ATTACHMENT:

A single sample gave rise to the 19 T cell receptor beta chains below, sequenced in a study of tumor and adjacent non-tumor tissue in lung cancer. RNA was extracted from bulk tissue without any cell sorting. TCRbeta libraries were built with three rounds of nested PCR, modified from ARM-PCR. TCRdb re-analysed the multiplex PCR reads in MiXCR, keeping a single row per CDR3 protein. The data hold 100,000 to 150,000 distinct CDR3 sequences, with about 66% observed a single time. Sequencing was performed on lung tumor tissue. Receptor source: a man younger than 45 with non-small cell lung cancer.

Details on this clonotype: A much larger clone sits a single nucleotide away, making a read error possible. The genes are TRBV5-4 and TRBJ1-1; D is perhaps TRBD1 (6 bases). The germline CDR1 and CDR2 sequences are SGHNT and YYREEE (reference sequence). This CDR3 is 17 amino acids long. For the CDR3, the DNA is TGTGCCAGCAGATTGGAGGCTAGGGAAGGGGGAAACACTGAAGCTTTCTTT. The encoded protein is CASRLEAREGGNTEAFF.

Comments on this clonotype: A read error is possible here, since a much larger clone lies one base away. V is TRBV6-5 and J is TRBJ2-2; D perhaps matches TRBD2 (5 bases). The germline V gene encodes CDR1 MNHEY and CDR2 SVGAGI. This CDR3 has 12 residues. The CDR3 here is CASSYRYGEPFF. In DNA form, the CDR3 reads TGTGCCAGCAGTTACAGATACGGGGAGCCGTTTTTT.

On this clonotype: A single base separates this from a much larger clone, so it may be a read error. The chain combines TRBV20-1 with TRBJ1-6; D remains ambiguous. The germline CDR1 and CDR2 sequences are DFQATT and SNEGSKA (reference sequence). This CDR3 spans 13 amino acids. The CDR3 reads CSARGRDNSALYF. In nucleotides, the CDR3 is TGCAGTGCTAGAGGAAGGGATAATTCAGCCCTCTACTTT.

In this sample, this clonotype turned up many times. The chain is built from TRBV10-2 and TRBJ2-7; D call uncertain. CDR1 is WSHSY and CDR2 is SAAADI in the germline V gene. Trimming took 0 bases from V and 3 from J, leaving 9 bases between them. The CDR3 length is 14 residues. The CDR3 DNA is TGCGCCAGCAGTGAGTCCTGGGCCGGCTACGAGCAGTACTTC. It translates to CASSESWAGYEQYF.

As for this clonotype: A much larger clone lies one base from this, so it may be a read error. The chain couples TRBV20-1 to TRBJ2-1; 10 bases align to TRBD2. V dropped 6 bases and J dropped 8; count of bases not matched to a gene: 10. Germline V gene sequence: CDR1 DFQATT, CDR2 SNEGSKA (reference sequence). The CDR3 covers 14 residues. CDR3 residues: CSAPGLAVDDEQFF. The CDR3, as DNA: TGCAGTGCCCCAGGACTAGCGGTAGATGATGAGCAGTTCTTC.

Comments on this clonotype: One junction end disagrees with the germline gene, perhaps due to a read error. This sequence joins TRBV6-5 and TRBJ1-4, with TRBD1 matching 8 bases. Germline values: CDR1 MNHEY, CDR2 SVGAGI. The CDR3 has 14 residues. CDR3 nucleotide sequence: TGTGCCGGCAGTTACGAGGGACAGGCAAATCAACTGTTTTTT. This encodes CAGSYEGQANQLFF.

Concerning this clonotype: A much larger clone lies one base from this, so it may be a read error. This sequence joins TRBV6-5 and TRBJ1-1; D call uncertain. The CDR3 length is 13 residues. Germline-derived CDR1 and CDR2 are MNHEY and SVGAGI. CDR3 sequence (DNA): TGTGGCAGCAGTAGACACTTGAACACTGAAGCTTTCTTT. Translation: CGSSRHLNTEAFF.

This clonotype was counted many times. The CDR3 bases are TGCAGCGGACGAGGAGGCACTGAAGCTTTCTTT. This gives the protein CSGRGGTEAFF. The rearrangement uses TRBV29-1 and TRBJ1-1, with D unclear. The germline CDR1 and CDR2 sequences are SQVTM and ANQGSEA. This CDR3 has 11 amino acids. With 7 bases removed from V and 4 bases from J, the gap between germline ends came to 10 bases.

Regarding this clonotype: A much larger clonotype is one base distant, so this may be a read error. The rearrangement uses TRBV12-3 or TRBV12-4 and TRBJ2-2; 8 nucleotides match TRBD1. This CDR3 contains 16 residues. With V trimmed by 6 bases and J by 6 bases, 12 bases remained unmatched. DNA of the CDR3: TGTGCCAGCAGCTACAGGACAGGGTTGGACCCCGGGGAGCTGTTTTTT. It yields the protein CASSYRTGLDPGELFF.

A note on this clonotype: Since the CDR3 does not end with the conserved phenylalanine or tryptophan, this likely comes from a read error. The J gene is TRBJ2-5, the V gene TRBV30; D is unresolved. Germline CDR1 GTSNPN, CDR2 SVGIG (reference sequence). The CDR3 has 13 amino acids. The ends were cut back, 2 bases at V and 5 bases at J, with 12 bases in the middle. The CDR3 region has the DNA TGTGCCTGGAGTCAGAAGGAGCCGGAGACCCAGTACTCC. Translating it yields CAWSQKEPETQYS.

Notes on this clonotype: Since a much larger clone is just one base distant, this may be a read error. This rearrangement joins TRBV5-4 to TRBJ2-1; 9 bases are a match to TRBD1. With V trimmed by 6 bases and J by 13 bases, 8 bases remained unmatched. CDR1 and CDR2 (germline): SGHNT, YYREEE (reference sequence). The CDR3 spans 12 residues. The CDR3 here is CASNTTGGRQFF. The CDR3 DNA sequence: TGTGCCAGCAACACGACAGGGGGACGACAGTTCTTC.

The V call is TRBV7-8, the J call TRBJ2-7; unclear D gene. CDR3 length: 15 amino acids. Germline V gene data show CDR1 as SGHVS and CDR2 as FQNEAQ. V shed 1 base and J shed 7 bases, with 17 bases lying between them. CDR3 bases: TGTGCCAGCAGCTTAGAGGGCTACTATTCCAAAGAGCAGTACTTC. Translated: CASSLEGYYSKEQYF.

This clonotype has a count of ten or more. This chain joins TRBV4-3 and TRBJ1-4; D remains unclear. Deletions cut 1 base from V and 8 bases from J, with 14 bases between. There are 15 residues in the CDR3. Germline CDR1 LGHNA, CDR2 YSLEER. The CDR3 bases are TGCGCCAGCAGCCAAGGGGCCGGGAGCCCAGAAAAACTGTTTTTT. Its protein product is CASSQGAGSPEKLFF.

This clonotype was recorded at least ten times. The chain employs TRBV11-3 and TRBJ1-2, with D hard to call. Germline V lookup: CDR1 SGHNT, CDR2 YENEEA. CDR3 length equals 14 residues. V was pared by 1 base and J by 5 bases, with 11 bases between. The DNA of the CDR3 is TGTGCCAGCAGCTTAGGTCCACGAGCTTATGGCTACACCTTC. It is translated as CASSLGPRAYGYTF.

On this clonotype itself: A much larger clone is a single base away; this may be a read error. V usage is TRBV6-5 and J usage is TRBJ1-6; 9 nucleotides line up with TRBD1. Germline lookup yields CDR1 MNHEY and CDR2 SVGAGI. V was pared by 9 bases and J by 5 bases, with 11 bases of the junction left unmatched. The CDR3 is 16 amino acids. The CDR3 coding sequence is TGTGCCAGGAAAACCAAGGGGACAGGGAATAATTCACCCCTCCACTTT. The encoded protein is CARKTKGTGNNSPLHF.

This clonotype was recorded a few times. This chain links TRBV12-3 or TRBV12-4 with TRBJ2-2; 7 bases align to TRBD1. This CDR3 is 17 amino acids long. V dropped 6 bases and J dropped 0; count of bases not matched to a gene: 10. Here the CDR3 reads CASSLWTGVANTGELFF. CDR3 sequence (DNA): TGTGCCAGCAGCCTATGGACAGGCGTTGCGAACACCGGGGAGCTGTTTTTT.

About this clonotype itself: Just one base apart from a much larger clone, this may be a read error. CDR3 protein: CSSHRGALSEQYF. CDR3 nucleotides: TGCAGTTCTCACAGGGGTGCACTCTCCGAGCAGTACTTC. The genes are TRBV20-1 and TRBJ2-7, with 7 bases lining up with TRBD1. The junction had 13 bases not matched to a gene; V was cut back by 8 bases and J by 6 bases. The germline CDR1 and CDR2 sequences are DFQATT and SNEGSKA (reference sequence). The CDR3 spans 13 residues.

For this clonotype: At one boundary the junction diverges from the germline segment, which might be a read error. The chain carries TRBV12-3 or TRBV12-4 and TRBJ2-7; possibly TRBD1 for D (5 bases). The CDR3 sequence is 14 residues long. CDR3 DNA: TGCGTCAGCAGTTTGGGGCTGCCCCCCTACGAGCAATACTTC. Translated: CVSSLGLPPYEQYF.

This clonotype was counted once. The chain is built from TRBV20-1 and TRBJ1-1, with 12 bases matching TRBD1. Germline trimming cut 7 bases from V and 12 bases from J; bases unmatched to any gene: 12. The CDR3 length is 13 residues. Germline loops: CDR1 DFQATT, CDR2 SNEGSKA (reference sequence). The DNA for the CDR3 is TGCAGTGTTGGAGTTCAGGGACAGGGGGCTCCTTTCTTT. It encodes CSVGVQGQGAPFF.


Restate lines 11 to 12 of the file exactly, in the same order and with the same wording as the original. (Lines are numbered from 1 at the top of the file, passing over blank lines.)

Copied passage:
A note on this clonotype: Since the CDR3 does not end with the conserved phenylalanine or tryptophan, this likely comes from a read error. The J gene is TRBJ2-5, the V gene TRBV30; D is unresolved. Germline CDR1 GTSNPN, CDR2 SVGIG (reference sequence). The CDR3 has 13 amino acids. The ends were cut back, 2 bases at V and 5 bases at J, with 12 bases in the middle. The CDR3 region has the DNA TGTGCCTGGAGTCAGAAGGAGCCGGAGACCCAGTACTCC. Translating it yields CAWSQKEPETQYS.

Notes on this clonotype: Since a much larger clone is just one base distant, this may be a read error. This rearrangement joins TRBV5-4 to TRBJ2-1; 9 bases are a match to TRBD1. With V trimmed by 6 bases and J by 13 bases, 8 bases remained unmatched. CDR1 and CDR2 (germline): SGHNT, YYREEE (reference sequence). The CDR3 spans 12 residues. The CDR3 here is CASNTTGGRQFF. The CDR3 DNA sequence: TGTGCCAGCAACACGACAGGGGGACGACAGTTCTTC.